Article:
THE year 2010 won’t go down as one of the more uplifting passages of history.
Let’s face it: it’s been pretty grim for a lot of us, regardless of what the silly Lord Young said.
Not many of us have a firm grip on economic issues (your’s truly included), but even the lowest IQ Jeremy Kyle guest must know by now that the country is in a deep hole, if only because they fear the benefits to buy their super-strength lager are going to get cut.
I spent an hour in the company of Wigan Council leader Lord Smith the other day to talk about the extent of the savage cuts the local authority is going to have to make.
Presented with four pages of proposals, it was sobering to think that a short paragraph talking, for instance, about a “review of eligibility criteria for social care” saving £2.8m will affect negatively countless Wigan folk’s lives as they battle to look after disabled loved-ones with much less professional support.
The line proposing to review “the provision of subsidised non-statutory services to school” could spell the end of all manner of enriching, extra-curricular services.
Perhaps most notable casualty could be the Drumcroon arts education centre, unless schools (whose budgets are less affected that the council’s) agree to pay extra to prop it up.
And so the list goes on as the authority bids to hack an eye-watering £25m (11 per cent of its budget) from spending in the 12 months starting in April, with a view to shedding millions more, and hundreds of jobs, in the subsequent three or four years.
I certainly don’t envy Lord Smith’s job over the coming months and wish him and his colleagues all the wisdom and fortune possible as they continue to make life-changing decisions.
There are murmurings, however, that the private sector is on the mend, although there are serious doubts as to whether its recovery is potent enough to counteract the public sector carnage over the next couple of years.
We must have wronged somebody important as well, with bad wintry weather at either end of the year further battering business, yet another feeble summer denting those that depend on a good hot spell (especially the supposedly rallying domestic tourism industry, galvanised by a weak pound), and all the mayhem caused by that volcanic ash cloud.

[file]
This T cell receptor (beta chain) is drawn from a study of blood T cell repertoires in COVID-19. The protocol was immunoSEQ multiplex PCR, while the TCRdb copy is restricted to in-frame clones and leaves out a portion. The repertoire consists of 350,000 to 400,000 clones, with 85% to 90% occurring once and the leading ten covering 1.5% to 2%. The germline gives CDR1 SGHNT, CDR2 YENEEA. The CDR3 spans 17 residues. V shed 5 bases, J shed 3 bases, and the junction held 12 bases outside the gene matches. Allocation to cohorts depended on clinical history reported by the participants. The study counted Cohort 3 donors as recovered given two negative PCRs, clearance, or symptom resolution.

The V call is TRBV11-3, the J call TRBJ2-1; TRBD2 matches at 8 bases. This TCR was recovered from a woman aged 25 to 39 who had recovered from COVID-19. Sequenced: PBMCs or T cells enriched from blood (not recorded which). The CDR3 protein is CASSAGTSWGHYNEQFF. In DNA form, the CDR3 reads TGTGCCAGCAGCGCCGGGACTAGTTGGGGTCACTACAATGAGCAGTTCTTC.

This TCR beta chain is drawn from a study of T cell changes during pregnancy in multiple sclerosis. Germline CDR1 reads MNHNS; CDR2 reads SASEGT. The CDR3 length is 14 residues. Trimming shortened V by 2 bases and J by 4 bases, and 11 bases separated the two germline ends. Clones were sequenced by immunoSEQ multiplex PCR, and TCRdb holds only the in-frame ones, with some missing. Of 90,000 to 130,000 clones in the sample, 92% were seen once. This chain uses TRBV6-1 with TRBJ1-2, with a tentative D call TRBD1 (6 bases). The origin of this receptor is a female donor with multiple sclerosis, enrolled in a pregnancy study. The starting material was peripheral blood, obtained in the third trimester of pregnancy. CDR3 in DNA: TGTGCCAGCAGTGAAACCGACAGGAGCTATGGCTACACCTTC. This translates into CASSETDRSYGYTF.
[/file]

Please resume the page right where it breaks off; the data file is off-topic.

For sure the odds have been against anyone picking themselves up in the face of all that plus the worst recession in decades.
And yet Wigan so far appears to have fared comparatively well. Certainly as far as a few bald statistics are concerned, the borough has bucked quite a few trends.
After a little dip at the beginning of the year, unemployment has steadily fallen in every month since: which hasn’t been the case in many parts of the country.
Whether that downward path can be sustained in the face of the forthcoming local authority redundancies remains to be seen but I still think we are in a much better position than we might have been.
Shop unit vacancies are among the lowest in the North West too and several major projects that were shelved when the recession burst have started to look more hopeful again.
The redevelopment of Eckersley Mill, if realised as the developers hope, would create more jobs itself than the council is losing at a stroke.
A new Premier Inn hotel plans to come to Wigan; the Tower Grand project, or a subsitute for it, at the bottom of Millgate could start to emerge in 2011; and the chief executive of Goldcrest, who owns the former Wigan Police HQ in Harrogate Street, recently confirmed that he was finally in talks with a major developer.
Each would create work and rid the borough of off-putting eyesores.
All hope hasn’t been lost in attracting major new business to Westwood Park either, even if ultimately it proves not to be the Chinese government and its European textile research and development facility which take up residence there.
So for many of us 2010 may have been a year we would rather forget.
But there are some causes to believe that Wigan can continue to ride out the storm one way or another and see 2011 bringing us better times.